The aluminum fins are not as densely packed along the heatpipes as some I've seen and, in conjunction with the staggered arrangement of the ‘pipes, should take maximum advantage of the 92mm fan.
From the rear, we can see how the red plastic diverter in the center of the cooled directs the airflow outward to the fins. The 4-pin PWM connector can also be used to connect the fan to a 3-pin header, should the motherboard not support PWM fan speed control. Each heatpipe loops through the fins, effectively turning the cooler into an “8-piper”.
Viewing the BTF-80 from the top, it strongly resembles a butterfly. When I reviewed the BTF-90 earlier, I was apprehensive of this apparently gimmicky design. My fears proved groundless in that case, so I have high hopes for the BTF-80. We'll find out how it performs a little later.
The heatpipes are sandwiched between a solid copper base and a steel cap. Soldering is evident here, so heat transfer should be very good. A plastic sheet protects the base during shipping. The sheet must be removed and the surface cleaned of any adhesive residue before installation.
The base is flat and has a very nicely polished finish, which should yield good performance. There is some odd discoloration or “staining” on the base. While this won't affect performance, it does mar an otherwise near-perfect base.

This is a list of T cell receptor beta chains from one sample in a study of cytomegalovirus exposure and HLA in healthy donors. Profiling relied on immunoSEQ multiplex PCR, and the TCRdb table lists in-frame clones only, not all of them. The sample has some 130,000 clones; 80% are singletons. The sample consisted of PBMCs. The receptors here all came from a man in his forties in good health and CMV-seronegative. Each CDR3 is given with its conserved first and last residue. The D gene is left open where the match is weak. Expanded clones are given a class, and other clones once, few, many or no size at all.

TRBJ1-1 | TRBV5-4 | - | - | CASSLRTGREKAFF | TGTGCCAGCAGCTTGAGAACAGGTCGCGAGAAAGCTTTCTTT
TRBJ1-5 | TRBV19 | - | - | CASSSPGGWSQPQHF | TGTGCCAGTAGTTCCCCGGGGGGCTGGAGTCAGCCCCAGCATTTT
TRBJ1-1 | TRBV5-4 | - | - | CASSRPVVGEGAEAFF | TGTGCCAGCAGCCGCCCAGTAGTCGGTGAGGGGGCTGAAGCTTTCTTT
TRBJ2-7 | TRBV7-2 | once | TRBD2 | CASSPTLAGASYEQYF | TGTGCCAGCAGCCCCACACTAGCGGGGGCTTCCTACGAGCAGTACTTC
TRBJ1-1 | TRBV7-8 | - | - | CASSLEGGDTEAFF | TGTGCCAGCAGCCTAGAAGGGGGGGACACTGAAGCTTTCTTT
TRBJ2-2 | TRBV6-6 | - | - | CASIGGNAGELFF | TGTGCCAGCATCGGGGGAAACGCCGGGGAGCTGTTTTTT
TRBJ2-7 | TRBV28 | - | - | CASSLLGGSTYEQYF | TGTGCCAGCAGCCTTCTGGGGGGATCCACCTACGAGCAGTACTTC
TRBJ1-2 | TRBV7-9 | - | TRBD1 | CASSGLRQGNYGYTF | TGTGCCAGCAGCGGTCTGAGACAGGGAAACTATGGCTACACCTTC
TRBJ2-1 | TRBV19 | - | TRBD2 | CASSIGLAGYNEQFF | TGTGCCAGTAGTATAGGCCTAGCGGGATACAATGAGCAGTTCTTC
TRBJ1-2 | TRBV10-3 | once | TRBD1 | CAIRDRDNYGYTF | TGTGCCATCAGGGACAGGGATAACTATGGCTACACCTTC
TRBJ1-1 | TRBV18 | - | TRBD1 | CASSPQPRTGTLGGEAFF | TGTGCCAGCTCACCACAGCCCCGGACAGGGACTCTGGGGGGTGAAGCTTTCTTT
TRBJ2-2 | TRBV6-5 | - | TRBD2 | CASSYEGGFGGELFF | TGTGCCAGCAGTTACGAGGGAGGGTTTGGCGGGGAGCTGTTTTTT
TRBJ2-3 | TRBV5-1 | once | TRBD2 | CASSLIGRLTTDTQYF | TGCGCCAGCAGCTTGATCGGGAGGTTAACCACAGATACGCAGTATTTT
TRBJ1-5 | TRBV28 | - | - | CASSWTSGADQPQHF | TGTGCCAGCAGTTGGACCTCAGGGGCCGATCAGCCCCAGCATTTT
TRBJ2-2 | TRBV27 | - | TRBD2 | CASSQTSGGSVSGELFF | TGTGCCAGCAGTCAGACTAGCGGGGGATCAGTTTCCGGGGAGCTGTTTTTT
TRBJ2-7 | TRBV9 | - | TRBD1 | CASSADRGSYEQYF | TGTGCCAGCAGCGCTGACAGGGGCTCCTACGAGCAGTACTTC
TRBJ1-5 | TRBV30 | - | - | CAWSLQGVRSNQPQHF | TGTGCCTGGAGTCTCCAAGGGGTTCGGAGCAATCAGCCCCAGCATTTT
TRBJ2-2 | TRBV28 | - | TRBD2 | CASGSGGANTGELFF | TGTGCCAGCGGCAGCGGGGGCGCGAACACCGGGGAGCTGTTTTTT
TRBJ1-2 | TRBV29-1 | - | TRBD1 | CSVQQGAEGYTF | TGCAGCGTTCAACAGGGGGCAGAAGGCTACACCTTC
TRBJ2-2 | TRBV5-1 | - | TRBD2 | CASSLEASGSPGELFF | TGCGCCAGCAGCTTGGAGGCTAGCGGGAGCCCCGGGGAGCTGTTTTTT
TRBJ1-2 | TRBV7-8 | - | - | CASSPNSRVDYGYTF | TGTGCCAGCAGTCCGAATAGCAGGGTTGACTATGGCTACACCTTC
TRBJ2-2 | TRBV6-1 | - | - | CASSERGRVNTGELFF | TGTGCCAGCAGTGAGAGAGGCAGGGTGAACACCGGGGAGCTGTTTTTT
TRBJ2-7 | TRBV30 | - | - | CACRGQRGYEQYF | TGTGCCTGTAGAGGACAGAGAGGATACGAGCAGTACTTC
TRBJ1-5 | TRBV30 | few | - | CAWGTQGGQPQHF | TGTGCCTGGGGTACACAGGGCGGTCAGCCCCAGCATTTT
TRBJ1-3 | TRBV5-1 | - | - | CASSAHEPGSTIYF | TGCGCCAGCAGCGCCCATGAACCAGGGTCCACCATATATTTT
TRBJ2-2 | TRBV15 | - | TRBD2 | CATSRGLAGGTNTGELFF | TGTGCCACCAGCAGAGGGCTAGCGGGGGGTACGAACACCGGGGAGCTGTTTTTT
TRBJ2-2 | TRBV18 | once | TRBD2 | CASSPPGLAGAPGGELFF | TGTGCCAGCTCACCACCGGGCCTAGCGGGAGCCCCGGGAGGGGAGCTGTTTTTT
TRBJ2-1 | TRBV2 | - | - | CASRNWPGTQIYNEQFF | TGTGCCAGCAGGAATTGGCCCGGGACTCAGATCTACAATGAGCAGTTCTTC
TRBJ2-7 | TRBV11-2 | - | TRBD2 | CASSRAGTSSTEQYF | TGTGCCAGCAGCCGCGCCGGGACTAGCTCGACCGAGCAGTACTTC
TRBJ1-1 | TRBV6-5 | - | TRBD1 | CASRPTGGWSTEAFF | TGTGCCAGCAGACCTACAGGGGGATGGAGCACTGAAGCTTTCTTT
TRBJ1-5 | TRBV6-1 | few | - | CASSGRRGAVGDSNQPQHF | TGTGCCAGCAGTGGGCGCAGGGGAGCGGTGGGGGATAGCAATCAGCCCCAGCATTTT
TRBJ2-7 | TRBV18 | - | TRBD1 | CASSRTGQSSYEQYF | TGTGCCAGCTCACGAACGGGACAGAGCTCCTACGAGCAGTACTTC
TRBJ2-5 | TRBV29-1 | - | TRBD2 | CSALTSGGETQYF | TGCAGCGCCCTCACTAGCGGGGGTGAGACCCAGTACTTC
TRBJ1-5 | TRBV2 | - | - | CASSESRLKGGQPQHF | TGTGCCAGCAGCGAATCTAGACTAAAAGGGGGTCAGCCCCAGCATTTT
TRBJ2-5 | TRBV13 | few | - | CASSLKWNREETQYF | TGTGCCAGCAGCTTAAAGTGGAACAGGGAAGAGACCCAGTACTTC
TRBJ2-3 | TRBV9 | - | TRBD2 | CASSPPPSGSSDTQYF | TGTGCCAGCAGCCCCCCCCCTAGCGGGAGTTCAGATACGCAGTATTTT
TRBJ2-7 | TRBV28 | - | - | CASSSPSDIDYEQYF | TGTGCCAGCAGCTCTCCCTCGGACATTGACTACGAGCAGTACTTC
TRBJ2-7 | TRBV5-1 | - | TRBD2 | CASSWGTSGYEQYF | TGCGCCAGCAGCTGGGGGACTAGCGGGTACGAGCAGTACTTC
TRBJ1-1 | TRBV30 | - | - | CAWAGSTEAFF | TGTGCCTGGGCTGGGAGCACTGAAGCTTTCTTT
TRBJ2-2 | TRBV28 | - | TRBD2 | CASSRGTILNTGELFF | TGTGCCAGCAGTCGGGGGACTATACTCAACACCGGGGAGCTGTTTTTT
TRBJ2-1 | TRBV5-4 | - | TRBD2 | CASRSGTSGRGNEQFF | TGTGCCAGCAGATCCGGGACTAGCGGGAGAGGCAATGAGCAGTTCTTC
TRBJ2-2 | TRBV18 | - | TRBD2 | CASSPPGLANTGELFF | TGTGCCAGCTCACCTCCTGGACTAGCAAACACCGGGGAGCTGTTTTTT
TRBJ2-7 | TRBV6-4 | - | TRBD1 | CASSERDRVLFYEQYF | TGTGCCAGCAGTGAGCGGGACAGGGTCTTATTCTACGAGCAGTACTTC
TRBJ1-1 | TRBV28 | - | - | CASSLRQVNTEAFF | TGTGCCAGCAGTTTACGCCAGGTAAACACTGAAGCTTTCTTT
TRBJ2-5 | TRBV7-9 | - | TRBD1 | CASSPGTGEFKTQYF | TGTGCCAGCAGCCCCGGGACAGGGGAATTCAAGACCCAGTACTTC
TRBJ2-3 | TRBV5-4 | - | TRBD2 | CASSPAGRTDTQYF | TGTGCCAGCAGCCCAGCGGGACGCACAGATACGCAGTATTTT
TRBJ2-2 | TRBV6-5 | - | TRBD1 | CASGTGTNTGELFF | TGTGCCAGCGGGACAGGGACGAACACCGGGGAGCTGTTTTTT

While not always grammatically correct, the user's manual is really quite good. Illustrations, in color and on glossy paper, are welcome compliments to the text. The mounting solutions are elegant in their simplicity. The AMD bracket on the right could be applied with the board still in the case. The Intel solution, on the left, requires that the motherboard be out of the case to apply the backplate. Removing the white paper on the backplate exposes adhesive to hold the plate in place. I would encourage users to leave the protective paper in place. I've heard horror stories of motherboard damage trying to remove similar plates on other brands. Notice that the AMD mount is square, allowing the cooler to be oriented in any of four directions, depending on the application. This is not an issue with the Intel solution. A small zip-bag contains the four mounting screws and a tube of “high performance thermal compound”. We'll be using the old standby, Arctic Silver 5, during testing.